In recent months, there has been a renewed initiative by most governments to make it costlier to light up a cigarette. In Australia, not only has excise duties increased, cigarettes can only be sold at designated areas and, since December 2011, they have to come in plain packaging, forcing all cigarette manufacturers to present their goods in khaki boxes with shrunken logos and a graphic health message.
The argument whether increasing taxes do significantly reduce the incidence of smoking has been with us for ages. Some have not been convinced, but irrefutable data has just been released which showed that in the US, when President Obama signed the tax hike — the biggest to take effect in his first term — on his 16th day in office, reversing two vetoes by the previous President Bush (causing the federal cigarette tax to jump from 39 cents to $1.01 per pack on April 1, 2009) the net result was, as reported by USA Today, a historic drop in smoking, especially among teens, poor people and those dependent on government health insurance.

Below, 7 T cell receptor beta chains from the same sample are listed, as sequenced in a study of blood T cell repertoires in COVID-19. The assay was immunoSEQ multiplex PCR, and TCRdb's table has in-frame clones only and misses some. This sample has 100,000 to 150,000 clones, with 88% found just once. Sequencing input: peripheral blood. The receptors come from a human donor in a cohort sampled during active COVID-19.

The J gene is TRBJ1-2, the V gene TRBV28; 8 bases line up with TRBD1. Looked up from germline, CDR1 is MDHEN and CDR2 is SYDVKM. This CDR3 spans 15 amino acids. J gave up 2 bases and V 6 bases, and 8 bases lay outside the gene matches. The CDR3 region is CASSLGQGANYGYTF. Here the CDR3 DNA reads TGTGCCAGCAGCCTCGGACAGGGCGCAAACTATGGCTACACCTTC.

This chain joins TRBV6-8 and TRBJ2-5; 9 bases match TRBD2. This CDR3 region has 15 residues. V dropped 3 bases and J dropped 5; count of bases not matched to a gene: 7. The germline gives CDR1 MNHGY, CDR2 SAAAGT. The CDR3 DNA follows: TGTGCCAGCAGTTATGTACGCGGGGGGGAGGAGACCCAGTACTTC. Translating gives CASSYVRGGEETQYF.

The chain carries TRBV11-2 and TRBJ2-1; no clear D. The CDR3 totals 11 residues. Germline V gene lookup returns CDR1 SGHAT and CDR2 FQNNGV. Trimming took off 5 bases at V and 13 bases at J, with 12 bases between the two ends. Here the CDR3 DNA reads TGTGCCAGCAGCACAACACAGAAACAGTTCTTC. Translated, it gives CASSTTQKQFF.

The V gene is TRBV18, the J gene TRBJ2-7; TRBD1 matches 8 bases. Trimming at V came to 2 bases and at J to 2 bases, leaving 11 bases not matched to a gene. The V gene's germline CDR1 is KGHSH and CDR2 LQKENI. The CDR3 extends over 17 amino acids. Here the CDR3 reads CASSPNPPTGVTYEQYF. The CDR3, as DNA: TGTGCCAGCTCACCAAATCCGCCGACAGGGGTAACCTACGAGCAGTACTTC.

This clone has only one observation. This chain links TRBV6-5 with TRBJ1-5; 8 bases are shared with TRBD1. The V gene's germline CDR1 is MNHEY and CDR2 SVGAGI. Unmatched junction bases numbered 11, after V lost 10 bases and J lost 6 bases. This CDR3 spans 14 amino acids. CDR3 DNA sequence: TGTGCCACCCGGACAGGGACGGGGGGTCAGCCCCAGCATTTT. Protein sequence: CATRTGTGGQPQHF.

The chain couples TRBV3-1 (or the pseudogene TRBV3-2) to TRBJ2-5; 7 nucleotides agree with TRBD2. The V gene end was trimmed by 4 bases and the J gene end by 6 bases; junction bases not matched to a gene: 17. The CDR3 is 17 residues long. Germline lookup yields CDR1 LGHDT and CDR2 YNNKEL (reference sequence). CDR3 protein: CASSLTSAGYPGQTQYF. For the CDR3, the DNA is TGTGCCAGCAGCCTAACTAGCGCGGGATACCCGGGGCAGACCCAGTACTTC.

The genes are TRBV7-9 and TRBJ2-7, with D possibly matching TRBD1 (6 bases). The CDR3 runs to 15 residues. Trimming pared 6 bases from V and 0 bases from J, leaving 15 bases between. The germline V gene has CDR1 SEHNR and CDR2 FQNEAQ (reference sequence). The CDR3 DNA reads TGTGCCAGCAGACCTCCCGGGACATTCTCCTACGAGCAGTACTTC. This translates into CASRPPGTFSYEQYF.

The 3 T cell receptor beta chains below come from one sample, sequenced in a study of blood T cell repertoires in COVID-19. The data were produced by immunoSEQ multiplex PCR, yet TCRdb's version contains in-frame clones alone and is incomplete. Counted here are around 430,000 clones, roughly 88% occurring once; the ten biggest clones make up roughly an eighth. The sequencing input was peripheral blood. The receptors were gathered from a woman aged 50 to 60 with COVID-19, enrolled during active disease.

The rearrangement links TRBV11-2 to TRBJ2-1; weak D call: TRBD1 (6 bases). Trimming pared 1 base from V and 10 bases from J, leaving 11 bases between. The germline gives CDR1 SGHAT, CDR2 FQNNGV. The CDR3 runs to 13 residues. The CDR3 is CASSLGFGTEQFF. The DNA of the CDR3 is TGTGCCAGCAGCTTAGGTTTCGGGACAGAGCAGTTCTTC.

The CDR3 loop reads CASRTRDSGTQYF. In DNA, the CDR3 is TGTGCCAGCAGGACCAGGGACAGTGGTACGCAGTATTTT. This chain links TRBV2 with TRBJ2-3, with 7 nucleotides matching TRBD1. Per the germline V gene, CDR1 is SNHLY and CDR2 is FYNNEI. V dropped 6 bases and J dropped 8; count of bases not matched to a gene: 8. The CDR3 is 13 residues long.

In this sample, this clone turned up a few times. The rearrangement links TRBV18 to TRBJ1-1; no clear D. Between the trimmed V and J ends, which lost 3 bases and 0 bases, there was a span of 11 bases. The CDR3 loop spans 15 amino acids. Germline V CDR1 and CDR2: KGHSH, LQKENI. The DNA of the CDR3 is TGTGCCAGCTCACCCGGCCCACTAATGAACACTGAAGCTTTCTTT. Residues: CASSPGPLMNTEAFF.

Most impressively, about 3 million fewer people smoked last year than in 2009, despite a larger population, according to surveys by the Centers for Disease Control and Prevention.
These data are most certainly going to spur more countries to implement this form of social engineering via taxation, what with the economic recession resulting in declining revenues for the tax-man.
However, while most of us acknowledge the health hazards of smoking, increasing taxes may lead to newer problems. Increased smuggling, tax evasion, counterfeiting are challenges that law enforcement agencies have to handle effectively so that the ultimate objective is achieved. The tendency for smokers to downgrade to cigars (not necessarily more cost-efficient!) or cheaper brands will not reduce the incidence of smoking. Hence the necessity of concurrent health education campaigns.
The last-mentioned is an often under-estimated weapon, particularly when the stand of most cigarette companies is “We don’t build our business on persuading people to smoke or trying to stop people from quitting. We believe that if you want to quit, you should.”